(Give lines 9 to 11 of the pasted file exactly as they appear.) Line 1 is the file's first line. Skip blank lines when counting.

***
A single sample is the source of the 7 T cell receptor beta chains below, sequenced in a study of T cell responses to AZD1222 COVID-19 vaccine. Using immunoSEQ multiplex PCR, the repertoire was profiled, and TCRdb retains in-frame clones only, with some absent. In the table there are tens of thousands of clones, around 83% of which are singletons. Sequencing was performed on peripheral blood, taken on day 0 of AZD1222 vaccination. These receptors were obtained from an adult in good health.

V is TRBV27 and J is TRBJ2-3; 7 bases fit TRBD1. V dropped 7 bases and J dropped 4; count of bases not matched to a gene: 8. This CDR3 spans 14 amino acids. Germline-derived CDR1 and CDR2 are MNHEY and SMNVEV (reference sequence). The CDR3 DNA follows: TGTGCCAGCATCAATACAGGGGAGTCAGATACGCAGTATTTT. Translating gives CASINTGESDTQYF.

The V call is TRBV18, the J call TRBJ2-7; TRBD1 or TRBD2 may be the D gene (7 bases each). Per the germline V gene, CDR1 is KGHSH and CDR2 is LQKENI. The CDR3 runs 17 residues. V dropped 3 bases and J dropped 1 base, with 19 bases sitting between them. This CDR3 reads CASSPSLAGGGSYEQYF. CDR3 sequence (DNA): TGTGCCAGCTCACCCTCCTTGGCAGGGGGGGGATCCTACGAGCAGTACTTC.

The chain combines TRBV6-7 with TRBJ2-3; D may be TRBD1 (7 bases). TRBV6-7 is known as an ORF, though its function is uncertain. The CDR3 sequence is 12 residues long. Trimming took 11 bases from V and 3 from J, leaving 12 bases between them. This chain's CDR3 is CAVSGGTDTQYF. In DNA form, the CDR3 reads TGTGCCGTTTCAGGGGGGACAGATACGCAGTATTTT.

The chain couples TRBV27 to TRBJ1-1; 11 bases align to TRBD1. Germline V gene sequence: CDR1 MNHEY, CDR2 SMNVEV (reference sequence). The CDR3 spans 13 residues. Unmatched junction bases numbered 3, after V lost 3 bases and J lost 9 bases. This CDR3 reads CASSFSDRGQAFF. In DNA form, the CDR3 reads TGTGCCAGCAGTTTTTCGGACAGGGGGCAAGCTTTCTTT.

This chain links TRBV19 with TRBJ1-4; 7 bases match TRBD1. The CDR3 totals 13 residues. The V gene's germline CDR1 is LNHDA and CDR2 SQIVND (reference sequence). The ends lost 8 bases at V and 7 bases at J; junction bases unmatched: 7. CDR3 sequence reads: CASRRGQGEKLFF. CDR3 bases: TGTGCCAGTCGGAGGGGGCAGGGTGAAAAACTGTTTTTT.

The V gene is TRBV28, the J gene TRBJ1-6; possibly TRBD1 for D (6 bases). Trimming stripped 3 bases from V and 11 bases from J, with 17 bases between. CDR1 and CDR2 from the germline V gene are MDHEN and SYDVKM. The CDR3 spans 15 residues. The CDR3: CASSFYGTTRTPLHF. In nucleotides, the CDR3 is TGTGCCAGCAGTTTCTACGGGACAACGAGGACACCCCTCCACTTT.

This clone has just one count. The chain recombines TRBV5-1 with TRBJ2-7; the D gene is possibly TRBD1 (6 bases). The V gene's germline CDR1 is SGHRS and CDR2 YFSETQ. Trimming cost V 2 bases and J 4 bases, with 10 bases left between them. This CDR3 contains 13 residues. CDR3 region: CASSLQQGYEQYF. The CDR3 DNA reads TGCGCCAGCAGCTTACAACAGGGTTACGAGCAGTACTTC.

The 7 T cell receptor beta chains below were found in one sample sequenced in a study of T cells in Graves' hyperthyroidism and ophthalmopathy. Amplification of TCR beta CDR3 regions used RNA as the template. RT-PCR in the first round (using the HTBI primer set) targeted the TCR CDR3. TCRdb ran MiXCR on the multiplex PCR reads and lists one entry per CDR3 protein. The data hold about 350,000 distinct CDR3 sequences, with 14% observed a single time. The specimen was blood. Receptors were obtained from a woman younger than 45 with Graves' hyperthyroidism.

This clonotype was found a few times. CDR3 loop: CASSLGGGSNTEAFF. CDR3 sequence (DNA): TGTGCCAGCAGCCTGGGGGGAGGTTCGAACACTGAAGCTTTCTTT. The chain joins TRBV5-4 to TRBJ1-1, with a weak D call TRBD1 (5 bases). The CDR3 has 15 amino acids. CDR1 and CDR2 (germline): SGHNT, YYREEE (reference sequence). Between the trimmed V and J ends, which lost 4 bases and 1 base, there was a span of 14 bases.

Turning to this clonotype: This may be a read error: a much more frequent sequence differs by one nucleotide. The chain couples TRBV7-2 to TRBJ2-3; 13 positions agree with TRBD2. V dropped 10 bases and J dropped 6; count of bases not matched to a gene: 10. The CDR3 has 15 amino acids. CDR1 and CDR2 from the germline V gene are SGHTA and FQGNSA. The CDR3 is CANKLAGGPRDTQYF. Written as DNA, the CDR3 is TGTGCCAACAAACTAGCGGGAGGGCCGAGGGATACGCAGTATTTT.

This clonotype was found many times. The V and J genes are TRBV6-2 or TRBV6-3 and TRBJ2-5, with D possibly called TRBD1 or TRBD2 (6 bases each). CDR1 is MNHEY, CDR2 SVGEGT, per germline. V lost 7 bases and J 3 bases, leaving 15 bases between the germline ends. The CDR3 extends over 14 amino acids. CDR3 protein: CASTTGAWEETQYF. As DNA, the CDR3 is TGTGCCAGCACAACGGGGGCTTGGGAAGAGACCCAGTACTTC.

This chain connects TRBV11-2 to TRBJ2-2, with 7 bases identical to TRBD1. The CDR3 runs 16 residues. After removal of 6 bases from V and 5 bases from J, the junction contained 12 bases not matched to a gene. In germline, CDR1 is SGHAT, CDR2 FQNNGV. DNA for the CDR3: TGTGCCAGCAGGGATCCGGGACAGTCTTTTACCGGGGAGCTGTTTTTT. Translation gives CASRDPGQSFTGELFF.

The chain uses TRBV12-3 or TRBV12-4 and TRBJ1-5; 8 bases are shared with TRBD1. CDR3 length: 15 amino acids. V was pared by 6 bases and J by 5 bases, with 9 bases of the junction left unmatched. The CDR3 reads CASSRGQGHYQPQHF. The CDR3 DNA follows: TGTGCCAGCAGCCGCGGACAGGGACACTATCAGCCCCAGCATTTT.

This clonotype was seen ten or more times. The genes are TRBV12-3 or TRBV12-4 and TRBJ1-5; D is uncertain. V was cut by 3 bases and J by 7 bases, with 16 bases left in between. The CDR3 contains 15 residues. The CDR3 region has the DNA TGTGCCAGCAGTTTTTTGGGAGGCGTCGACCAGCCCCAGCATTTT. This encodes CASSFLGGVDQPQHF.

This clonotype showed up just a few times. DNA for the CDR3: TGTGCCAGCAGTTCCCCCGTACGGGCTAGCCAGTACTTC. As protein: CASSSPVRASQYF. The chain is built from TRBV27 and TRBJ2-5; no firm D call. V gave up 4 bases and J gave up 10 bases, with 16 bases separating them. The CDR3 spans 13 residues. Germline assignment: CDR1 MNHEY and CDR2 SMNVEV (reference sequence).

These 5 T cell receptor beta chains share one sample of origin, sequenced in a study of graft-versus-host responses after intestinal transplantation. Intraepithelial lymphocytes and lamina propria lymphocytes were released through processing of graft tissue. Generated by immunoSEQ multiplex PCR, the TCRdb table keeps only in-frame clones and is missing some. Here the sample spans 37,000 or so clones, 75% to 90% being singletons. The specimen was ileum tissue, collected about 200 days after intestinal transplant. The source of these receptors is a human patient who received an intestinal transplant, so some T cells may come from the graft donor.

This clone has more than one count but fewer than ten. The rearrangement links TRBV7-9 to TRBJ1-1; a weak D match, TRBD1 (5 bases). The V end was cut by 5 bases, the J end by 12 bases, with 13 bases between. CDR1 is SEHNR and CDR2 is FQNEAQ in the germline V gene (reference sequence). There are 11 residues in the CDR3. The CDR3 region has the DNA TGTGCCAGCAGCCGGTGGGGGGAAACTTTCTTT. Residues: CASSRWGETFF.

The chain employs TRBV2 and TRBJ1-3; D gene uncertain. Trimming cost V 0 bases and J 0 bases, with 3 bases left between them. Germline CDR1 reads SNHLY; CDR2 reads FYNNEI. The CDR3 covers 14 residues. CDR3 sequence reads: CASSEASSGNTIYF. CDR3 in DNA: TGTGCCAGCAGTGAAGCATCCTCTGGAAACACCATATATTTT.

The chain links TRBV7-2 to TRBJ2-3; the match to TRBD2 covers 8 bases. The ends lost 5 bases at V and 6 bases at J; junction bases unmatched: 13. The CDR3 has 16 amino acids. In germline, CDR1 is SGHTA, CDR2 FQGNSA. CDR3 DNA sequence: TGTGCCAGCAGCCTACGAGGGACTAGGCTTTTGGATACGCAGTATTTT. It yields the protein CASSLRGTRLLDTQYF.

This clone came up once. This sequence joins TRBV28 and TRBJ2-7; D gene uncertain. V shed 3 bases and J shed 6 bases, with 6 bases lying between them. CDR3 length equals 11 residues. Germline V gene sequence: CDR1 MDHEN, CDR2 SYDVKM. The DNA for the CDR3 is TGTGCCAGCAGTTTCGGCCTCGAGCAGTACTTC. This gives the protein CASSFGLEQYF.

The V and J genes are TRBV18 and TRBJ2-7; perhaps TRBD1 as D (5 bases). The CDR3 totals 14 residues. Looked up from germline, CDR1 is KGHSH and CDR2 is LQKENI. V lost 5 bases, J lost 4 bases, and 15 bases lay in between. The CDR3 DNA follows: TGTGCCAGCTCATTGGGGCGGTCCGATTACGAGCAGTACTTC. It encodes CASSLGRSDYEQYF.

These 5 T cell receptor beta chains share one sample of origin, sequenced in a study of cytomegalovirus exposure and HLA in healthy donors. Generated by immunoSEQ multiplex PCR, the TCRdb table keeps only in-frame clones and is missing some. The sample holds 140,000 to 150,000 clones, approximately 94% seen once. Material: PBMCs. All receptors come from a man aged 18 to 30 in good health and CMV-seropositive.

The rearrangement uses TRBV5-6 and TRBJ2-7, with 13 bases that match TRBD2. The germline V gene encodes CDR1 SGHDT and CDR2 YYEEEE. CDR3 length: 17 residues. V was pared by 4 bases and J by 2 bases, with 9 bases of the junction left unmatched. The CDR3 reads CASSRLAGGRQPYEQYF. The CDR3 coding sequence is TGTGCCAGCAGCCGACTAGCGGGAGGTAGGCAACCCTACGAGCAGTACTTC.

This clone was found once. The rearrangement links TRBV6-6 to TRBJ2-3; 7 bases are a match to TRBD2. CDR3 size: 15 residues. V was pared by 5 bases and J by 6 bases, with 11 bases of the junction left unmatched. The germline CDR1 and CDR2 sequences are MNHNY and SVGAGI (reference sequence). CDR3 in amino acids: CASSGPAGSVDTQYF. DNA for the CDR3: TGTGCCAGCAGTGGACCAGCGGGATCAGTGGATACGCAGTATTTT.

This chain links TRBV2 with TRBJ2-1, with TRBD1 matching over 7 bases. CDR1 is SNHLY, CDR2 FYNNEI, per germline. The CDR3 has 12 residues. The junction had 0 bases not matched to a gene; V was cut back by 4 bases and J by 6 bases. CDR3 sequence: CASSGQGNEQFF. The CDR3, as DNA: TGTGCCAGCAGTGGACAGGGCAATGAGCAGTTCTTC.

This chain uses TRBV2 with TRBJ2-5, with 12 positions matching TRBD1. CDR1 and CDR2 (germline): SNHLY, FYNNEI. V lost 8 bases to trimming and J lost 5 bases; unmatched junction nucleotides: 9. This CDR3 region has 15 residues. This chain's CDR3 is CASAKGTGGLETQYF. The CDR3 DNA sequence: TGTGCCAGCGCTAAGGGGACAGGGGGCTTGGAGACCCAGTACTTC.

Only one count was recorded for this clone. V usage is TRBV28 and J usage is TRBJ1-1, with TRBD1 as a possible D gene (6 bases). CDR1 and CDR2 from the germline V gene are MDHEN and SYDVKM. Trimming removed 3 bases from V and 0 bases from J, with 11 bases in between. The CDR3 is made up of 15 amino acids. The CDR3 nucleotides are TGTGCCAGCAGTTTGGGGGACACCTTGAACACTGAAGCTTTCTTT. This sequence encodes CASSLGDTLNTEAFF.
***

The 7 T cell receptor beta chains below were found in one sample sequenced in a study of T cells in Graves' hyperthyroidism and ophthalmopathy. Amplification of TCR beta CDR3 regions used RNA as the template. RT-PCR in the first round (using the HTBI primer set) targeted the TCR CDR3. TCRdb ran MiXCR on the multiplex PCR reads and lists one entry per CDR3 protein. The data hold about 350,000 distinct CDR3 sequences, with 14% observed a single time. The specimen was blood. Receptors were obtained from a woman younger than 45 with Graves' hyperthyroidism.

This clonotype was found a few times. CDR3 loop: CASSLGGGSNTEAFF. CDR3 sequence (DNA): TGTGCCAGCAGCCTGGGGGGAGGTTCGAACACTGAAGCTTTCTTT. The chain joins TRBV5-4 to TRBJ1-1, with a weak D call TRBD1 (5 bases). The CDR3 has 15 amino acids. CDR1 and CDR2 (germline): SGHNT, YYREEE (reference sequence). Between the trimmed V and J ends, which lost 4 bases and 1 base, there was a span of 14 bases.

Turning to this clonotype: This may be a read error: a much more frequent sequence differs by one nucleotide. The chain couples TRBV7-2 to TRBJ2-3; 13 positions agree with TRBD2. V dropped 10 bases and J dropped 6; count of bases not matched to a gene: 10. The CDR3 has 15 amino acids. CDR1 and CDR2 from the germline V gene are SGHTA and FQGNSA. The CDR3 is CANKLAGGPRDTQYF. Written as DNA, the CDR3 is TGTGCCAACAAACTAGCGGGAGGGCCGAGGGATACGCAGTATTTT.